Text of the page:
High-Intensity Sweeteners - Market Analysis Webcast by Marifaith Hackett
Chemical Economics Handbook
Published May 2017
High-intensity sweeteners (HIS) are a structurally diverse set of compounds that share an important attribute: all are much sweeter than sucrose (table sugar). Unlike sugar, HIS are noncaloric and noncariogenic (they do not contribute to dental caries). Most HIS—including acesulfame K, aspartame, cyclamate, saccharin, and sucralose—are artificial sweeteners, produced by chemical synthesis; a few, including stevia extract, are natural products.
Worldwide consumption of HIS is largely dependent on production of diet carbonated soft drinks and food. Beverages make up the majority of world HIS consumption, followed by food, tabletop sweeteners, personal care products (such as toothpaste and mouthwash), and pharmaceuticals.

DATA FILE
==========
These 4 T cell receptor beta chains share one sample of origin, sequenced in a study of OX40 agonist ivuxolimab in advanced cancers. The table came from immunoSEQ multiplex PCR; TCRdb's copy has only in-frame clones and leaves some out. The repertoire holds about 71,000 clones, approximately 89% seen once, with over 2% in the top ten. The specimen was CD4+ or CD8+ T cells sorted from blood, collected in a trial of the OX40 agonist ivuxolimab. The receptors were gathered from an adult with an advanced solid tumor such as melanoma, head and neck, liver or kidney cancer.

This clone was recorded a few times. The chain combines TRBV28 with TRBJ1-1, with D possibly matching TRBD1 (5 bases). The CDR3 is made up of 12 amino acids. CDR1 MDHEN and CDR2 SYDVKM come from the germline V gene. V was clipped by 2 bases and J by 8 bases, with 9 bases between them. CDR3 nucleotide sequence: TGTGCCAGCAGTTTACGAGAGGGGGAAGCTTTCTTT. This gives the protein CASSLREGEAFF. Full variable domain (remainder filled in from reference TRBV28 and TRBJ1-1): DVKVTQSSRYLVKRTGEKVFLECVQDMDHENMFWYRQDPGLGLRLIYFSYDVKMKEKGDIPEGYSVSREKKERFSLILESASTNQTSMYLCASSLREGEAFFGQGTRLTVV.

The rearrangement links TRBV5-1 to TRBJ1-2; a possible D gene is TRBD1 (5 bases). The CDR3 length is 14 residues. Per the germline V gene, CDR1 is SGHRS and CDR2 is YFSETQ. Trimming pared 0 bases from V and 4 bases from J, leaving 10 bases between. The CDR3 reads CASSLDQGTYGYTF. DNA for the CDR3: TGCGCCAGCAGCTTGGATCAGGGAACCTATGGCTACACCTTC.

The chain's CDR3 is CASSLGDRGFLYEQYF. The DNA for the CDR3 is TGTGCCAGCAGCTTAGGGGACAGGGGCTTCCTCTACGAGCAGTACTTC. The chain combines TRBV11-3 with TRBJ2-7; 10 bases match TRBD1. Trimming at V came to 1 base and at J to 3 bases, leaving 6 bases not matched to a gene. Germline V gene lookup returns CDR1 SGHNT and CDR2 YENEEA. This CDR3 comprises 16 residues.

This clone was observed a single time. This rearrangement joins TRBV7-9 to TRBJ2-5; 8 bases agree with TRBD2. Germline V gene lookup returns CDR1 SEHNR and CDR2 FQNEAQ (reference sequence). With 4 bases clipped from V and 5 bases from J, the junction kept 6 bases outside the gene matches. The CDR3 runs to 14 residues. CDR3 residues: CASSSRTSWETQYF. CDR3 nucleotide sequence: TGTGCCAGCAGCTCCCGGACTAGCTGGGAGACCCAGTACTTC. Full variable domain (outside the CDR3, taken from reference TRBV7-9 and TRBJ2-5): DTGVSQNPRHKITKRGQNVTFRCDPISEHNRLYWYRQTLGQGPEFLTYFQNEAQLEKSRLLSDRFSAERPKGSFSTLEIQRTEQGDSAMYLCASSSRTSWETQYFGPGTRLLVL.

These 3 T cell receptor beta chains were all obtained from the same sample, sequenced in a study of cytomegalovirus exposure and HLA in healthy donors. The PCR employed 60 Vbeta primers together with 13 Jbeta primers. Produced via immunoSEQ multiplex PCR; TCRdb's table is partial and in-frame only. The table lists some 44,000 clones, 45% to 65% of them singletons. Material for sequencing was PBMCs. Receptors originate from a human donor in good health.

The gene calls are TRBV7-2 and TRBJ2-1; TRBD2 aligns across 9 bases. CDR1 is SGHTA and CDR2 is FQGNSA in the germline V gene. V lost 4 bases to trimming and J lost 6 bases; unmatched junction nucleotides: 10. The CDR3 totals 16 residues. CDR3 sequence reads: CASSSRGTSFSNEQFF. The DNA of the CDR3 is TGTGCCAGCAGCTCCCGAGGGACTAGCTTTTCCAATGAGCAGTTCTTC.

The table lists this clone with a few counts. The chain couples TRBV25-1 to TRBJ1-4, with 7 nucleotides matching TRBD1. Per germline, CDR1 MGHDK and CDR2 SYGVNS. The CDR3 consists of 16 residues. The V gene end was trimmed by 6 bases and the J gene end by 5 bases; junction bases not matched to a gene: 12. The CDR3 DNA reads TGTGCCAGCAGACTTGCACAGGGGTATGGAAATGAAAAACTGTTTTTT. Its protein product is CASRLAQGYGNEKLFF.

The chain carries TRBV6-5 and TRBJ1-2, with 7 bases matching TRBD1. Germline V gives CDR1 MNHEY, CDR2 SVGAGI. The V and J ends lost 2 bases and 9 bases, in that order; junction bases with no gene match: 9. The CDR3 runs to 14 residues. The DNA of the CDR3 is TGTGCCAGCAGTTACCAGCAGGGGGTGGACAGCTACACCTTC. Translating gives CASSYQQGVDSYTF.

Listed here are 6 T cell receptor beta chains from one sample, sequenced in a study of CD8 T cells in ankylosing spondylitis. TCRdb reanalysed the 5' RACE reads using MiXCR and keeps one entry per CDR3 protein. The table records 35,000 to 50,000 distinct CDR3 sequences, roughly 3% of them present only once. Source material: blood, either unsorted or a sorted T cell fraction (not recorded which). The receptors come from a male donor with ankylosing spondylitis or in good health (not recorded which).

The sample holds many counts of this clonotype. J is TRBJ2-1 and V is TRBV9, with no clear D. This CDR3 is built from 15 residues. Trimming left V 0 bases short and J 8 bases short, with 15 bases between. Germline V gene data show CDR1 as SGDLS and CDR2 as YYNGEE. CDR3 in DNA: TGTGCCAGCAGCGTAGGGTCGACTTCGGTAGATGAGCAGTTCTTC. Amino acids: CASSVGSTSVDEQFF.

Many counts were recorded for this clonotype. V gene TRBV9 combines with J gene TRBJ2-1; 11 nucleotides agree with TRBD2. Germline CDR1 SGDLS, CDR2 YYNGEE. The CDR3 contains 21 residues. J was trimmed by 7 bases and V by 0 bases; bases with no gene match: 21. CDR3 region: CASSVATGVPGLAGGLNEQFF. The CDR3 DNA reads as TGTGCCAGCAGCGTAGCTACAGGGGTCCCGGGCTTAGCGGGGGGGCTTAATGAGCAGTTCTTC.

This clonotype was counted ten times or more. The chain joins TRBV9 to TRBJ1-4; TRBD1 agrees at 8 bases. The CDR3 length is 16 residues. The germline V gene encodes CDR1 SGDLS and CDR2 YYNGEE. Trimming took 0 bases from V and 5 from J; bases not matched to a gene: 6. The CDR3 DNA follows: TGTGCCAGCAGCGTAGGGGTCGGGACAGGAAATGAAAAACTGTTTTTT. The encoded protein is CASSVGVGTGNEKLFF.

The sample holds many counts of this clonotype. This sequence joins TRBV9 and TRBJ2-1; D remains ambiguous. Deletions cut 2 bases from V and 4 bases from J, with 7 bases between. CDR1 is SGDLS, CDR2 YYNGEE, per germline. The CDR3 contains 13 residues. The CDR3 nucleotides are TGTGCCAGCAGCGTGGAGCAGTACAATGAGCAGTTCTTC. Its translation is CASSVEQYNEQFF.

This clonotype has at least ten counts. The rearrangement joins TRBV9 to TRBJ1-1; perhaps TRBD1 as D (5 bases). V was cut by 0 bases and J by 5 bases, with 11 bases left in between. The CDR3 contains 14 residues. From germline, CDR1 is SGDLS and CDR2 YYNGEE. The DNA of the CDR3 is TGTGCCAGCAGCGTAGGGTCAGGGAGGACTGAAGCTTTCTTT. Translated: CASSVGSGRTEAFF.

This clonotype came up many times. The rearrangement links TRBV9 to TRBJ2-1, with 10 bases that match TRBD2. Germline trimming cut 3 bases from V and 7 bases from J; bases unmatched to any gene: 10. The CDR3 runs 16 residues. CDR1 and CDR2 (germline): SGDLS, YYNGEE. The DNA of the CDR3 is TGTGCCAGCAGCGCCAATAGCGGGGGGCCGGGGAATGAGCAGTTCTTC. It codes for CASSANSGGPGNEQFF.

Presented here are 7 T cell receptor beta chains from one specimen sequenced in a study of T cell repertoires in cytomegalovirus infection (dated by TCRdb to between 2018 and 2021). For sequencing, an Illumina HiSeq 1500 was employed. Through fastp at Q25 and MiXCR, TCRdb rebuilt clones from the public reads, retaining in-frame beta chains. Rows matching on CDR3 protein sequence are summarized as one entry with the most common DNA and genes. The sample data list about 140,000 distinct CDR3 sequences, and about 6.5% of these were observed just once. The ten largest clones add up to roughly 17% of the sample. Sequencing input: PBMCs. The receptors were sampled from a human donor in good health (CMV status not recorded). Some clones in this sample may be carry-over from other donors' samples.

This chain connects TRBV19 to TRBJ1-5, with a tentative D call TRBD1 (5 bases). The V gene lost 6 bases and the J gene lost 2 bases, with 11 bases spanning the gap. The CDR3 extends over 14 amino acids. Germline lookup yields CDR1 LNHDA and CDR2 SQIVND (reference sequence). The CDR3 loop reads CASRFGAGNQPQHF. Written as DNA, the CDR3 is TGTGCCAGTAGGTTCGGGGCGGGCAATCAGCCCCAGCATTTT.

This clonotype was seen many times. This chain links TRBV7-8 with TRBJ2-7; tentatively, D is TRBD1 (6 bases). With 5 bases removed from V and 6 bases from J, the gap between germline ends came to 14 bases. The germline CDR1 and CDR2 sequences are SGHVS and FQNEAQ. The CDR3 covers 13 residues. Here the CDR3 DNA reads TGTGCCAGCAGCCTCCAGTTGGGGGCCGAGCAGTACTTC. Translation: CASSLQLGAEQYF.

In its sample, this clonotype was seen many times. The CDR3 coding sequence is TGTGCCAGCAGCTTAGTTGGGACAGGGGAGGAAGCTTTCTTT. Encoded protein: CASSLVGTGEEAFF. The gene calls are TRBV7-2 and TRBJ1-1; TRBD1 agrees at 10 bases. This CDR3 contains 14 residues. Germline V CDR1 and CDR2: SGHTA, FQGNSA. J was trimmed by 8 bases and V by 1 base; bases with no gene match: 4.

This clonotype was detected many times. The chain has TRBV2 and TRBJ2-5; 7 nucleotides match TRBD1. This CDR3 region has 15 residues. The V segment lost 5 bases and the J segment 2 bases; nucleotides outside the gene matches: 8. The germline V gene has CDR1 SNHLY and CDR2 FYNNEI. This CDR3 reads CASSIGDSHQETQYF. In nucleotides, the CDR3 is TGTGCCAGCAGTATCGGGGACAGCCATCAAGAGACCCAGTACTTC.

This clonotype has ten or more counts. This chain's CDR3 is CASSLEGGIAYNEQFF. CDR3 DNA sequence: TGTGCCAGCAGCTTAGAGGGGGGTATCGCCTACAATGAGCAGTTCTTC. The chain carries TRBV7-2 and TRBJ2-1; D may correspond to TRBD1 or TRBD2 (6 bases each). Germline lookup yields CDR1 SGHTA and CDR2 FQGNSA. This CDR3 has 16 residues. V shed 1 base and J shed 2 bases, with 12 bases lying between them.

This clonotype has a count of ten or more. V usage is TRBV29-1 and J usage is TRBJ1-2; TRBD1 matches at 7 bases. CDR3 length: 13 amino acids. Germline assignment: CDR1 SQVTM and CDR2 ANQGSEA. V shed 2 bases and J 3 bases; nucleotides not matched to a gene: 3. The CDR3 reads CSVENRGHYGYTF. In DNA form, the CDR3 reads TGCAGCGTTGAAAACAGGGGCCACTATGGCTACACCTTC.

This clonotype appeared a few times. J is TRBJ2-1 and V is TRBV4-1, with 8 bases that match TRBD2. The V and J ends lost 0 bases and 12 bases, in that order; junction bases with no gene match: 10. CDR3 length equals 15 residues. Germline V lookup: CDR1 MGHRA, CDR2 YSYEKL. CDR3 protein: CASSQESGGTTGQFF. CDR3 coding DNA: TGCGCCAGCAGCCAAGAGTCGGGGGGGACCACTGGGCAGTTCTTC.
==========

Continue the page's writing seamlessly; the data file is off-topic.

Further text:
The outlook for high-intensity sweetener consumption during 2016-21 varies by region and by sweetener. Demand for mature HIS—cyclamate, saccharin, and aspartame—is flat or declining in North America and Western Europe although consumption continues to increase in Asia, the Middle East, and Africa. In contrast, consumption of acesulfame K, sucralose, and stevia extract is growing in all regions.
The Americas and Asia accounted for most of the consumption of stevia extract in 2016. The stevia plant, which is the source of stevia extract, is indigenous to South America; today, however, the bulk of cultivation takes place in China. Japan, China, and other Asian countries have long used stevia extracts as sweeteners; European, Middle Eastern, and African markets for this sweetener are comparatively developmental. Consumption of stevia extract is expected to increase at a higher rate than that of other HIS during 2016-21, largely because of consumer preferences for natural sweeteners.
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